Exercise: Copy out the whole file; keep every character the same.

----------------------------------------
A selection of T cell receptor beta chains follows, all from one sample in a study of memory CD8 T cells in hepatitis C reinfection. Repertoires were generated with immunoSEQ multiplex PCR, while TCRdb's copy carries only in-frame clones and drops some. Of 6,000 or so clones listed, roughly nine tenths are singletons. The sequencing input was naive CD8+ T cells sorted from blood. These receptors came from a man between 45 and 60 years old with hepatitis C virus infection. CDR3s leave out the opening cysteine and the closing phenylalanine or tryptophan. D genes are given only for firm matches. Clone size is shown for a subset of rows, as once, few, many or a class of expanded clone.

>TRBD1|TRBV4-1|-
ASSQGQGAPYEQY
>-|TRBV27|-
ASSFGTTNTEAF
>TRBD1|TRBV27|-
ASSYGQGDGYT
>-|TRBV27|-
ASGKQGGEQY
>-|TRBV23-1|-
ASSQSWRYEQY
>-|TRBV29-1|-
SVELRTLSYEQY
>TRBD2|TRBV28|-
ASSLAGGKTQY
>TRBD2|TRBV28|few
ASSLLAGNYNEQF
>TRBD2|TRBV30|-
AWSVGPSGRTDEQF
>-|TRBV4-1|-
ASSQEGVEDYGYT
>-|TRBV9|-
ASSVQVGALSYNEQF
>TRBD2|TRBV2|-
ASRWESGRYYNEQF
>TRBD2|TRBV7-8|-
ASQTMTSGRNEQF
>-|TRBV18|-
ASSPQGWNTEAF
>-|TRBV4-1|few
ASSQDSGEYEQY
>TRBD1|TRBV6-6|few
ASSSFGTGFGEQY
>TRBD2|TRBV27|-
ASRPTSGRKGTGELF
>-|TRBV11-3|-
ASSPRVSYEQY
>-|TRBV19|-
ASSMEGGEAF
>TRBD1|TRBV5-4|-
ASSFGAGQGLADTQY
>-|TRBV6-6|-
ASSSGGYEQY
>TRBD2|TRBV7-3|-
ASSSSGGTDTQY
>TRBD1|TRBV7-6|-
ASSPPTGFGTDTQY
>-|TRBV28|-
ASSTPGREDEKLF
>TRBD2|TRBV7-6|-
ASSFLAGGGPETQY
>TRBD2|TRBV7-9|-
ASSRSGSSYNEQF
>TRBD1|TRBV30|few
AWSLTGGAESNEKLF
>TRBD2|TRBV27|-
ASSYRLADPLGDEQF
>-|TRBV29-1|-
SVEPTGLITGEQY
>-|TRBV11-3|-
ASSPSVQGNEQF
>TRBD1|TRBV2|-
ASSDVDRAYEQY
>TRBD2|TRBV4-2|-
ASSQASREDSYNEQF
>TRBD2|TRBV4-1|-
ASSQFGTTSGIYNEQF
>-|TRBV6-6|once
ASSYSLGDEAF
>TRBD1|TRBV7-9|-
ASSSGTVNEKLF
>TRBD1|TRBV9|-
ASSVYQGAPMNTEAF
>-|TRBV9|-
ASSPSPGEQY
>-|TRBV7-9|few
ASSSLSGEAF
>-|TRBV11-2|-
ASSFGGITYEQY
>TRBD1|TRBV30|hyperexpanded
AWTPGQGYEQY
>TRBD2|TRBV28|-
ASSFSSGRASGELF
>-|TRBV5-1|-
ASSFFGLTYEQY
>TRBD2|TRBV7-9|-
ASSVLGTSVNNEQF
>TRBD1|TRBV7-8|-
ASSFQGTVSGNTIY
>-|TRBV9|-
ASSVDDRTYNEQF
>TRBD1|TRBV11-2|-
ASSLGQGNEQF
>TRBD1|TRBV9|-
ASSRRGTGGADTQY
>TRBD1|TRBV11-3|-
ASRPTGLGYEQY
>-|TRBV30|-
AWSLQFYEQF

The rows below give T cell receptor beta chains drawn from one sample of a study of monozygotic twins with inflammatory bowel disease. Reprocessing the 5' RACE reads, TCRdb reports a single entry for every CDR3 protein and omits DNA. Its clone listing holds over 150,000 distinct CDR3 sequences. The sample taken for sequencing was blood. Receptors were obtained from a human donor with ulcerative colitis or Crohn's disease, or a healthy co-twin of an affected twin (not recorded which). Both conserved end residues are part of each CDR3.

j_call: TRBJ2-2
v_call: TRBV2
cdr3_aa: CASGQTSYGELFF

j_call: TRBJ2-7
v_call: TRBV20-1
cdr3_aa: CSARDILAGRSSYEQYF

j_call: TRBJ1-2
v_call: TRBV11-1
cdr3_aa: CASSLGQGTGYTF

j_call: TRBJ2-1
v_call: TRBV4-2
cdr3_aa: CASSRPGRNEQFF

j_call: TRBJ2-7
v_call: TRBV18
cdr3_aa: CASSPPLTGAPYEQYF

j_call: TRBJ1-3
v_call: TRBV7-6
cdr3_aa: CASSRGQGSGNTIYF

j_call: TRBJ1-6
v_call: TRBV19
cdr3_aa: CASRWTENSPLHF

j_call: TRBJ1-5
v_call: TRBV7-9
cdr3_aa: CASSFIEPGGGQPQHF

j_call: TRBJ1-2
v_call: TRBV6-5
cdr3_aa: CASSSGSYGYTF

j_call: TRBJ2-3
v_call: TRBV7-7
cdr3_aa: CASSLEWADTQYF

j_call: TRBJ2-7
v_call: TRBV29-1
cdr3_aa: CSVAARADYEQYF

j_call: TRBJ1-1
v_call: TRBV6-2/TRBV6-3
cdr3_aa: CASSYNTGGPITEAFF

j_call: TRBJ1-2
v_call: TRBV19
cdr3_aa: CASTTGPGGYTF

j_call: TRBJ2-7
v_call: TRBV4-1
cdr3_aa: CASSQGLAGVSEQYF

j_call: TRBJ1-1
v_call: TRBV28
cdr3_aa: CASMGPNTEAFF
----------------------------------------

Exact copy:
A selection of T cell receptor beta chains follows, all from one sample in a study of memory CD8 T cells in hepatitis C reinfection. Repertoires were generated with immunoSEQ multiplex PCR, while TCRdb's copy carries only in-frame clones and drops some. Of 6,000 or so clones listed, roughly nine tenths are singletons. The sequencing input was naive CD8+ T cells sorted from blood. These receptors came from a man between 45 and 60 years old with hepatitis C virus infection. CDR3s leave out the opening cysteine and the closing phenylalanine or tryptophan. D genes are given only for firm matches. Clone size is shown for a subset of rows, as once, few, many or a class of expanded clone.

>TRBD1|TRBV4-1|-
ASSQGQGAPYEQY
>-|TRBV27|-
ASSFGTTNTEAF
>TRBD1|TRBV27|-
ASSYGQGDGYT
>-|TRBV27|-
ASGKQGGEQY
>-|TRBV23-1|-
ASSQSWRYEQY
>-|TRBV29-1|-
SVELRTLSYEQY
>TRBD2|TRBV28|-
ASSLAGGKTQY
>TRBD2|TRBV28|few
ASSLLAGNYNEQF
>TRBD2|TRBV30|-
AWSVGPSGRTDEQF
>-|TRBV4-1|-
ASSQEGVEDYGYT
>-|TRBV9|-
ASSVQVGALSYNEQF
>TRBD2|TRBV2|-
ASRWESGRYYNEQF
>TRBD2|TRBV7-8|-
ASQTMTSGRNEQF
>-|TRBV18|-
ASSPQGWNTEAF
>-|TRBV4-1|few
ASSQDSGEYEQY
>TRBD1|TRBV6-6|few
ASSSFGTGFGEQY
>TRBD2|TRBV27|-
ASRPTSGRKGTGELF
>-|TRBV11-3|-
ASSPRVSYEQY
>-|TRBV19|-
ASSMEGGEAF
>TRBD1|TRBV5-4|-
ASSFGAGQGLADTQY
>-|TRBV6-6|-
ASSSGGYEQY
>TRBD2|TRBV7-3|-
ASSSSGGTDTQY
>TRBD1|TRBV7-6|-
ASSPPTGFGTDTQY
>-|TRBV28|-
ASSTPGREDEKLF
>TRBD2|TRBV7-6|-
ASSFLAGGGPETQY
>TRBD2|TRBV7-9|-
ASSRSGSSYNEQF
>TRBD1|TRBV30|few
AWSLTGGAESNEKLF
>TRBD2|TRBV27|-
ASSYRLADPLGDEQF
>-|TRBV29-1|-
SVEPTGLITGEQY
>-|TRBV11-3|-
ASSPSVQGNEQF
>TRBD1|TRBV2|-
ASSDVDRAYEQY
>TRBD2|TRBV4-2|-
ASSQASREDSYNEQF
>TRBD2|TRBV4-1|-
ASSQFGTTSGIYNEQF
>-|TRBV6-6|once
ASSYSLGDEAF
>TRBD1|TRBV7-9|-
ASSSGTVNEKLF
>TRBD1|TRBV9|-
ASSVYQGAPMNTEAF
>-|TRBV9|-
ASSPSPGEQY
>-|TRBV7-9|few
ASSSLSGEAF
>-|TRBV11-2|-
ASSFGGITYEQY
>TRBD1|TRBV30|hyperexpanded
AWTPGQGYEQY
>TRBD2|TRBV28|-
ASSFSSGRASGELF
>-|TRBV5-1|-
ASSFFGLTYEQY
>TRBD2|TRBV7-9|-
ASSVLGTSVNNEQF
>TRBD1|TRBV7-8|-
ASSFQGTVSGNTIY
>-|TRBV9|-
ASSVDDRTYNEQF
>TRBD1|TRBV11-2|-
ASSLGQGNEQF
>TRBD1|TRBV9|-
ASSRRGTGGADTQY
>TRBD1|TRBV11-3|-
ASRPTGLGYEQY
>-|TRBV30|-
AWSLQFYEQF

The rows below give T cell receptor beta chains drawn from one sample of a study of monozygotic twins with inflammatory bowel disease. Reprocessing the 5' RACE reads, TCRdb reports a single entry for every CDR3 protein and omits DNA. Its clone listing holds over 150,000 distinct CDR3 sequences. The sample taken for sequencing was blood. Receptors were obtained from a human donor with ulcerative colitis or Crohn's disease, or a healthy co-twin of an affected twin (not recorded which). Both conserved end residues are part of each CDR3.

j_call: TRBJ2-2
v_call: TRBV2
cdr3_aa: CASGQTSYGELFF

j_call: TRBJ2-7
v_call: TRBV20-1
cdr3_aa: CSARDILAGRSSYEQYF

j_call: TRBJ1-2
v_call: TRBV11-1
cdr3_aa: CASSLGQGTGYTF

j_call: TRBJ2-1
v_call: TRBV4-2
cdr3_aa: CASSRPGRNEQFF

j_call: TRBJ2-7
v_call: TRBV18
cdr3_aa: CASSPPLTGAPYEQYF

j_call: TRBJ1-3
v_call: TRBV7-6
cdr3_aa: CASSRGQGSGNTIYF

j_call: TRBJ1-6
v_call: TRBV19
cdr3_aa: CASRWTENSPLHF

j_call: TRBJ1-5
v_call: TRBV7-9
cdr3_aa: CASSFIEPGGGQPQHF

j_call: TRBJ1-2
v_call: TRBV6-5
cdr3_aa: CASSSGSYGYTF

j_call: TRBJ2-3
v_call: TRBV7-7
cdr3_aa: CASSLEWADTQYF

j_call: TRBJ2-7
v_call: TRBV29-1
cdr3_aa: CSVAARADYEQYF

j_call: TRBJ1-1
v_call: TRBV6-2/TRBV6-3
cdr3_aa: CASSYNTGGPITEAFF

j_call: TRBJ1-2
v_call: TRBV19
cdr3_aa: CASTTGPGGYTF

j_call: TRBJ2-7
v_call: TRBV4-1
cdr3_aa: CASSQGLAGVSEQYF

j_call: TRBJ1-1
v_call: TRBV28
cdr3_aa: CASMGPNTEAFF